Aug. 25 (Bloomberg) -- The Tokyo Stock Exchange Group Inc.’s purchase of its Osaka rival is off to a rocky start.
Just one day after winning control of Osaka Securities Exchange Co., the president of Japan’s biggest bourse and three other executives had their pay docked after the company was reprimanded by regulators for computer errors that disrupted trading twice in the last seven months. Shares of the Osaka exchange plunged by a record 16 percent yesterday amid speculation the merger will hurt profit.
Combining the Tokyo exchange, which handles 88 percent of Japan’s equity trades, with the only domestic venue for futures on the Nikkei 225 Stock Average is part of a national plan to reinvigorate the country’s exchange industry. Six months after the failure of backup systems caused the Tokyo exchange’s worst trading disruption in six years, a similar malfunction on Aug. 7 caused a 95-minute halt to the bourse’s derivatives trading.
“It wouldn’t be a surprise if investors are starting to worry that a merger with the TSE would cause some system problems for the OSE,” said Hiroaki Hiwada, a strategist at Tokyo-based Toyo Securities Co. “The market may be starting to price in concerns about the costs to prevent the merged company from system errors.”
The Financial Services Agency said the Tokyo exchange didn’t do enough system checking after the February disruption, which stopped trading of 241 securities including Sony Corp. for more than three hours. The bourse needs outside experts to inspect its countermeasures and to report progress regularly, a spokesman for the regulator said in Tokyo, declining to be named due to official policy.
Minutes after the FSA statement, the Tokyo Stock Exchange cut President Atsushi Saito’s salary by 30 percent for two months. General Manager Hiroyuki Iwakuma, Chief Information Officer Yoshinori Suzuki and Yasuhiro Yoshida, and executive officer, will be docked 30 percent of one month’s pay. Two managers in the information technology department received so-called strict admonishments.
“The TSE will figure out a solution for the system trouble alone, not together with the OSE because we have to figure out a solution as early as possible,” Suzuki said at a press conference yesterday. “This system trouble will not directly affect talks on derivative-system integration between TSE and OSE.”
Osaka spokesman Masahiro Yada declined to comment on the smaller company’s share plunge or on the system errors at the Tokyo exchange.
The TSE said Aug. 23 that Osaka shareholders offered to sell 80 percent of the smaller bourse’s stock at 480,000 yen per share. That was more than the 67 percent the TSE sought in a tender offer that closed the day before. Shares of Osaka slid 0.7 percent from Nov. 22 when the deal was announced through Aug. 23. The companies project the deal will close in January.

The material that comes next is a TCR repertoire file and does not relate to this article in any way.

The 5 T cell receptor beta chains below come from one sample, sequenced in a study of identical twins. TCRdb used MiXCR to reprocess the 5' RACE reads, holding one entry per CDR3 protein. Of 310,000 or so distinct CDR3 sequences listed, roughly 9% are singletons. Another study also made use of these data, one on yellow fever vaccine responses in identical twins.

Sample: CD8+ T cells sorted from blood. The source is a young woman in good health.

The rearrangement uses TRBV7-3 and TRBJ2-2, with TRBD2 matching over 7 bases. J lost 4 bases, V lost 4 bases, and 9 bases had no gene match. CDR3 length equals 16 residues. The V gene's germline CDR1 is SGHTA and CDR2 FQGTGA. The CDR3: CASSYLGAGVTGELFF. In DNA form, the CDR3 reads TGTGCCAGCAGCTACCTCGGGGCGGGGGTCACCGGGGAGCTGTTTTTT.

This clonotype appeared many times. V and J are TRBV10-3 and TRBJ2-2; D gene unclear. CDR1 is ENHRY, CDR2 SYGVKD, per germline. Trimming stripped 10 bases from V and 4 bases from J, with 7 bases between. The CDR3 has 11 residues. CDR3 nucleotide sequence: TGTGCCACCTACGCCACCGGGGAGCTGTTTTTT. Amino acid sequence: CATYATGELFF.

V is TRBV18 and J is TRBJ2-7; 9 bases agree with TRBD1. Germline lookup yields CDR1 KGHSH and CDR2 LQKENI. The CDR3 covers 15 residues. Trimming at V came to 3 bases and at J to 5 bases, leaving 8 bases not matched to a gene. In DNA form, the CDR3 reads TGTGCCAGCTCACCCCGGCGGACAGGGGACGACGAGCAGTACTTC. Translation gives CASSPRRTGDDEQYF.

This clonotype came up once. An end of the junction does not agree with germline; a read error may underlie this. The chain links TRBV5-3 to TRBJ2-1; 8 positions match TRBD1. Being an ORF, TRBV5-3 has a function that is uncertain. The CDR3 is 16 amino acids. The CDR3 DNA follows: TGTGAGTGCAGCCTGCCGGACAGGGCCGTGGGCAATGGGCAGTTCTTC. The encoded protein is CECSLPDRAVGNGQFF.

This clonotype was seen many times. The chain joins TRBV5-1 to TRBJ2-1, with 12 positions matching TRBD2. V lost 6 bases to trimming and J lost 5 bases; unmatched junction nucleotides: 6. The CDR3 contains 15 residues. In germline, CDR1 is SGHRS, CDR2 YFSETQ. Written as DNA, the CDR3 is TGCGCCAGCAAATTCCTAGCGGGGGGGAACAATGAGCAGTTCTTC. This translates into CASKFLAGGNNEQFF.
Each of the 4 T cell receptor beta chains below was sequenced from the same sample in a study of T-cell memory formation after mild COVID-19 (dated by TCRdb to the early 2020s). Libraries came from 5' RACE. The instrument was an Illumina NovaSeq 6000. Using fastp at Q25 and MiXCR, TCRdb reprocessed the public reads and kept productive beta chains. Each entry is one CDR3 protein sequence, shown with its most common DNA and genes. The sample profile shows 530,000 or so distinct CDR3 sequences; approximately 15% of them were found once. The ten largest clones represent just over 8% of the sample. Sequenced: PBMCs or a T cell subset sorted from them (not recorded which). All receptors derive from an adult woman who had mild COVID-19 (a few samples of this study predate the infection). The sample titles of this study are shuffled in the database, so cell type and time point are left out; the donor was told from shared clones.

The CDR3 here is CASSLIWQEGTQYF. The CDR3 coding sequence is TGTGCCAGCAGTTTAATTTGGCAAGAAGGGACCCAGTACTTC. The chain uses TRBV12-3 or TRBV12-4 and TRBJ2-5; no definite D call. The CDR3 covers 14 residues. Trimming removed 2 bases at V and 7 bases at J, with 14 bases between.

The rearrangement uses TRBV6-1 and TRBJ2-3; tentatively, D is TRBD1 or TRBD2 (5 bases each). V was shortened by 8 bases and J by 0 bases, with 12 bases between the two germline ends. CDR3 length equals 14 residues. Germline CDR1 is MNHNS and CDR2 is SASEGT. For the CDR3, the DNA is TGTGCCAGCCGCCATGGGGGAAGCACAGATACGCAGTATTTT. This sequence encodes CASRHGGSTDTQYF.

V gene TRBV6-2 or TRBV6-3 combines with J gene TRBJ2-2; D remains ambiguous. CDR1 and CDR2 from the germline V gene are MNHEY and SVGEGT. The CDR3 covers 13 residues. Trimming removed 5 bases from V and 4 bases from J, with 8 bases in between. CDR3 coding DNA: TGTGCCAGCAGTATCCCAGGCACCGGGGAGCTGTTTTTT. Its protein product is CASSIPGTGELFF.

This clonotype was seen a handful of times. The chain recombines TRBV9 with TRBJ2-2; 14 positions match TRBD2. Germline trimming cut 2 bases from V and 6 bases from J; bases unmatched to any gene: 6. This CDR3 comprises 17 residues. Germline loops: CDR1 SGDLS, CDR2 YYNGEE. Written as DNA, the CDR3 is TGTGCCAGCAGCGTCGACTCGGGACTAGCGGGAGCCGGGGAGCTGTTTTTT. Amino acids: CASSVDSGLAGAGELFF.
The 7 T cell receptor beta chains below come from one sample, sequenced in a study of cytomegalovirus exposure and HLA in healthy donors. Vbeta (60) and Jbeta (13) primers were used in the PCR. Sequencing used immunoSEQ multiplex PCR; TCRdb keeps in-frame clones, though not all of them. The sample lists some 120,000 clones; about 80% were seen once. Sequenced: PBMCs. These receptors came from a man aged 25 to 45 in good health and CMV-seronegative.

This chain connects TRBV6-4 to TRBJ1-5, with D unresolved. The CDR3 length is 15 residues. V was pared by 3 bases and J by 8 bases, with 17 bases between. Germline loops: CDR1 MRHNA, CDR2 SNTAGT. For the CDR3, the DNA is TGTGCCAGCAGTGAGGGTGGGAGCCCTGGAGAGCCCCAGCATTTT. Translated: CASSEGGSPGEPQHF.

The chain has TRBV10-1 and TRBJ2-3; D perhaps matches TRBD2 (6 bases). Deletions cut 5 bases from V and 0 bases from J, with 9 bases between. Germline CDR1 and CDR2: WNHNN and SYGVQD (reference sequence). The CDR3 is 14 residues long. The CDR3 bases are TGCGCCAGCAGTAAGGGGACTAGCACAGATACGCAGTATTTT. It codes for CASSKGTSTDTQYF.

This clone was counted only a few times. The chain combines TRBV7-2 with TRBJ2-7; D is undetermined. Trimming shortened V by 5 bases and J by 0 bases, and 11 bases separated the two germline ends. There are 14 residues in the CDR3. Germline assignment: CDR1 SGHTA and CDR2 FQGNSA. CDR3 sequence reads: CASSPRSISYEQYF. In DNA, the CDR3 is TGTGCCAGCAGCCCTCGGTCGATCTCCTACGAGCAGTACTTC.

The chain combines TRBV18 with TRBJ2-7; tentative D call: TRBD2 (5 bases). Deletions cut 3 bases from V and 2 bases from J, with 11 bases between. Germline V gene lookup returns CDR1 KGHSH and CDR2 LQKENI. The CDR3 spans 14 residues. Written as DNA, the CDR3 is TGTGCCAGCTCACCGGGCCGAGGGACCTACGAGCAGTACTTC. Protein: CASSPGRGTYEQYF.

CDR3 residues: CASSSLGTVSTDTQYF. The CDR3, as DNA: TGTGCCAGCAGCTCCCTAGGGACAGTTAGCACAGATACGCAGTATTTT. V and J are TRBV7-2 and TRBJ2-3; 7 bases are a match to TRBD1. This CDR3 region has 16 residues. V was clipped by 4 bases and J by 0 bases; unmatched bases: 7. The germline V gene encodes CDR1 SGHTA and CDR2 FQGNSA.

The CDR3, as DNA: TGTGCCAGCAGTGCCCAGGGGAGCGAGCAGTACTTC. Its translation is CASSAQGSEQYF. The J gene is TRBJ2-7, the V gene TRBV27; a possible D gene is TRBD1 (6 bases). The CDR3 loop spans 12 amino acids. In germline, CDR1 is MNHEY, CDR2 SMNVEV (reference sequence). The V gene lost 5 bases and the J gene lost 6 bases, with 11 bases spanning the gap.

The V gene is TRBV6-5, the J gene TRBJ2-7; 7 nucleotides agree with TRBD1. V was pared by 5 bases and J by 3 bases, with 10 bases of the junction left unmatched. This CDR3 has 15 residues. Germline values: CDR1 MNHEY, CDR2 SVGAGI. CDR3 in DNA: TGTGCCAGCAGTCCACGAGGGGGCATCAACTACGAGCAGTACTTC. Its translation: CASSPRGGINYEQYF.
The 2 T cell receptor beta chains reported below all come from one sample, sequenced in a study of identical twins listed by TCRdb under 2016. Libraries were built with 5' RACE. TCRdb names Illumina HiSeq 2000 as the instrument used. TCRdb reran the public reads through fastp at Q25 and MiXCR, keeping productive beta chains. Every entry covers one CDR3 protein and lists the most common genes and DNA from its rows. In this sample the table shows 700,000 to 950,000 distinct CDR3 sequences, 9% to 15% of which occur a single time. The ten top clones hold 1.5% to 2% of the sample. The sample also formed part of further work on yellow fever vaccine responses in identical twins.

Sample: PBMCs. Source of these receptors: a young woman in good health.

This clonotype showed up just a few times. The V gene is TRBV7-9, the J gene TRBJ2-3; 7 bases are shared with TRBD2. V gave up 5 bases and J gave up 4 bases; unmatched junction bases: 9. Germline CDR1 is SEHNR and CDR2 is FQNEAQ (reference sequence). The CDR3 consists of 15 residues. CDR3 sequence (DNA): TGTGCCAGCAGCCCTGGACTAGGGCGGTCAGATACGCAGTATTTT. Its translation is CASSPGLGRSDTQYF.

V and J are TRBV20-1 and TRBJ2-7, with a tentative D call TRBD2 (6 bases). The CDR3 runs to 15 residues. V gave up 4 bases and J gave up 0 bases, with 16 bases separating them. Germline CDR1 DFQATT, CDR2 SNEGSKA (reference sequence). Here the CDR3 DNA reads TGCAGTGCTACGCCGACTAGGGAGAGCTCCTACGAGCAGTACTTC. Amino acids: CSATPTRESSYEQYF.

UBS AG analyst Mariko Watanabe cut Osaka’s target price to 300,000 yen from 390,000 yen citing the prospect of lower profitability after the tie-up. Deutsche Bank AG on Aug. 23 lowered its 12-month price estimate for the bourse to 350,000 yen from 449,000 yen, according to data compiled by Bloomberg. The stock closed at 367,500 yen on Aug. 24.
Osaka’s J-Gate derivatives system uses technology from Nasdaq OMX Group Inc. and hasn’t had a major error since it began operations in February 2011, Fumihiro Yada, a spokesman for Osaka Securities Exchange, said Aug. 7. Some firms reported that placed options orders didn’t appear on the system in February this year, Yada said.
Effective control of the Osaka exchange means the Tokyo bourse won’t need the support of other shareholders to approve the deal. While regulators around the world have blocked more than $30 billion in other mergers since 2010, the marriage of Japan’s two largest equity-trading venues is part of a national plan to consolidate the country’s fragmented exchange industry amid competition from China and other emerging markets.
Japan’s government said in 2010 it wanted to create a “comprehensive” exchange that combined the country’s nine bourses into a single entity handling stocks, commodities and other securities. The country’s Financial Services Agency was involved in discussions between TSE and Osaka before the deal was announced, two people with direct knowledge of the talks said in March.
The Aug. 7 error took place somewhere in Tokyo’s Tdex+ system used to trade derivatives at the bourse, not Arrowhead that handles cash equity transactions, Hiroki Kawai, director of information technology planning and corporate strategy at TSE, said that day. A switch that was supposed to automatically activate backup systems didn’t work and all derivatives trading was halted for about 95 minutes. A failure of backups was blamed for the February crash as well.
“The market is concerned whether there will be hidden problems from the merger,” said Yuuki Sakurai, chief executive officer at Tokyo-based Fukoku Capital Management Inc., which manages 1.5 trillion yen ($19 billion) of assets. “We have to wait and see how far they will be capable of managing the trading if volume starts to increase.”
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